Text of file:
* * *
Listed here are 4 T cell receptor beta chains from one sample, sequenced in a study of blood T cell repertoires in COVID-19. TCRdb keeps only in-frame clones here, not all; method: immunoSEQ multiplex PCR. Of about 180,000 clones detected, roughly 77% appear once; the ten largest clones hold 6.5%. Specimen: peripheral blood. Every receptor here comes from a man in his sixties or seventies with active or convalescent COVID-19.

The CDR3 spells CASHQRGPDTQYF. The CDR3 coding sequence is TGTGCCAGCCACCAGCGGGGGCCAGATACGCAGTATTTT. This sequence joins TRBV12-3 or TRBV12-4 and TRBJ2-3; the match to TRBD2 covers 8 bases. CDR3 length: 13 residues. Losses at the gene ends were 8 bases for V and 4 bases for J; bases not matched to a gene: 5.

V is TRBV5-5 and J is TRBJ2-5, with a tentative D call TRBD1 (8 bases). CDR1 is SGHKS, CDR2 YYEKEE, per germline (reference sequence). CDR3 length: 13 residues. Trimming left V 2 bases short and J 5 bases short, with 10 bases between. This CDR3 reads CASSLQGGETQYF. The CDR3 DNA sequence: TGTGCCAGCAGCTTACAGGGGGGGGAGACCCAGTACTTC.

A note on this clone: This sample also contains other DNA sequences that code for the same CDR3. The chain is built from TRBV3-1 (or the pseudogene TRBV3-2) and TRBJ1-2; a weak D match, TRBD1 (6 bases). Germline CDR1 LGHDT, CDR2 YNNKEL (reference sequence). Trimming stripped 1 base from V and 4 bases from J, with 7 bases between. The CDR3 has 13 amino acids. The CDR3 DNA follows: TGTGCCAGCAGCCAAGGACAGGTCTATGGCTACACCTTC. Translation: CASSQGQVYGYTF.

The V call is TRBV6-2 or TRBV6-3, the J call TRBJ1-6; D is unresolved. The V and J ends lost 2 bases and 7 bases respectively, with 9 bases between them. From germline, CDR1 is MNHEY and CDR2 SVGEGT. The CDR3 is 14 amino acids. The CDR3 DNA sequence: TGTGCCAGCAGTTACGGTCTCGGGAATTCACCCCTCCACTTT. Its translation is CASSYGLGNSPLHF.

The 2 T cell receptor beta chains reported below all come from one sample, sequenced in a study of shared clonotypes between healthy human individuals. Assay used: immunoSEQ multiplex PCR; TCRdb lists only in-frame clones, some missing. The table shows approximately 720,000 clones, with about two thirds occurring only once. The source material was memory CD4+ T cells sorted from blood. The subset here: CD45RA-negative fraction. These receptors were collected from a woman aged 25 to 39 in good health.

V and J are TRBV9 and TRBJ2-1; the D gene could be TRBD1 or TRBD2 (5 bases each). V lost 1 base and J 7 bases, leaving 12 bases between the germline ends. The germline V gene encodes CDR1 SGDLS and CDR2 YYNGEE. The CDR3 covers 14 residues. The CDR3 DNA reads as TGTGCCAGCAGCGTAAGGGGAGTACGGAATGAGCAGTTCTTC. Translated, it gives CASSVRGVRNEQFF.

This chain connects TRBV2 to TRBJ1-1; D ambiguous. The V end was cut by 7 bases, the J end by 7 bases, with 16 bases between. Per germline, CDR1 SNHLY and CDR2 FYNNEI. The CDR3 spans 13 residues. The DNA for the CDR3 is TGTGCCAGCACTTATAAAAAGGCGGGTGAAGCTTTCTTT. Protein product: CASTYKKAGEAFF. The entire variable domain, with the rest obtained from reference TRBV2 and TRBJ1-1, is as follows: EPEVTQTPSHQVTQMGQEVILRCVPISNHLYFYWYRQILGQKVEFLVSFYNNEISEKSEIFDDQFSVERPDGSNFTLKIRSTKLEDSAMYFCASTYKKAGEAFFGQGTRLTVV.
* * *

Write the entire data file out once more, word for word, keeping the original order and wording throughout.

Listed here are 4 T cell receptor beta chains from one sample, sequenced in a study of blood T cell repertoires in COVID-19. TCRdb keeps only in-frame clones here, not all; method: immunoSEQ multiplex PCR. Of about 180,000 clones detected, roughly 77% appear once; the ten largest clones hold 6.5%. Specimen: peripheral blood. Every receptor here comes from a man in his sixties or seventies with active or convalescent COVID-19.

The CDR3 spells CASHQRGPDTQYF. The CDR3 coding sequence is TGTGCCAGCCACCAGCGGGGGCCAGATACGCAGTATTTT. This sequence joins TRBV12-3 or TRBV12-4 and TRBJ2-3; the match to TRBD2 covers 8 bases. CDR3 length: 13 residues. Losses at the gene ends were 8 bases for V and 4 bases for J; bases not matched to a gene: 5.

V is TRBV5-5 and J is TRBJ2-5, with a tentative D call TRBD1 (8 bases). CDR1 is SGHKS, CDR2 YYEKEE, per germline (reference sequence). CDR3 length: 13 residues. Trimming left V 2 bases short and J 5 bases short, with 10 bases between. This CDR3 reads CASSLQGGETQYF. The CDR3 DNA sequence: TGTGCCAGCAGCTTACAGGGGGGGGAGACCCAGTACTTC.

A note on this clone: This sample also contains other DNA sequences that code for the same CDR3. The chain is built from TRBV3-1 (or the pseudogene TRBV3-2) and TRBJ1-2; a weak D match, TRBD1 (6 bases). Germline CDR1 LGHDT, CDR2 YNNKEL (reference sequence). Trimming stripped 1 base from V and 4 bases from J, with 7 bases between. The CDR3 has 13 amino acids. The CDR3 DNA follows: TGTGCCAGCAGCCAAGGACAGGTCTATGGCTACACCTTC. Translation: CASSQGQVYGYTF.

The V call is TRBV6-2 or TRBV6-3, the J call TRBJ1-6; D is unresolved. The V and J ends lost 2 bases and 7 bases respectively, with 9 bases between them. From germline, CDR1 is MNHEY and CDR2 SVGEGT. The CDR3 is 14 amino acids. The CDR3 DNA sequence: TGTGCCAGCAGTTACGGTCTCGGGAATTCACCCCTCCACTTT. Its translation is CASSYGLGNSPLHF.

The 2 T cell receptor beta chains reported below all come from one sample, sequenced in a study of shared clonotypes between healthy human individuals. Assay used: immunoSEQ multiplex PCR; TCRdb lists only in-frame clones, some missing. The table shows approximately 720,000 clones, with about two thirds occurring only once. The source material was memory CD4+ T cells sorted from blood. The subset here: CD45RA-negative fraction. These receptors were collected from a woman aged 25 to 39 in good health.

V and J are TRBV9 and TRBJ2-1; the D gene could be TRBD1 or TRBD2 (5 bases each). V lost 1 base and J 7 bases, leaving 12 bases between the germline ends. The germline V gene encodes CDR1 SGDLS and CDR2 YYNGEE. The CDR3 covers 14 residues. The CDR3 DNA reads as TGTGCCAGCAGCGTAAGGGGAGTACGGAATGAGCAGTTCTTC. Translated, it gives CASSVRGVRNEQFF.

This chain connects TRBV2 to TRBJ1-1; D ambiguous. The V end was cut by 7 bases, the J end by 7 bases, with 16 bases between. Per germline, CDR1 SNHLY and CDR2 FYNNEI. The CDR3 spans 13 residues. The DNA for the CDR3 is TGTGCCAGCACTTATAAAAAGGCGGGTGAAGCTTTCTTT. Protein product: CASTYKKAGEAFF. The entire variable domain, with the rest obtained from reference TRBV2 and TRBJ1-1, is as follows: EPEVTQTPSHQVTQMGQEVILRCVPISNHLYFYWYRQILGQKVEFLVSFYNNEISEKSEIFDDQFSVERPDGSNFTLKIRSTKLEDSAMYFCASTYKKAGEAFFGQGTRLTVV.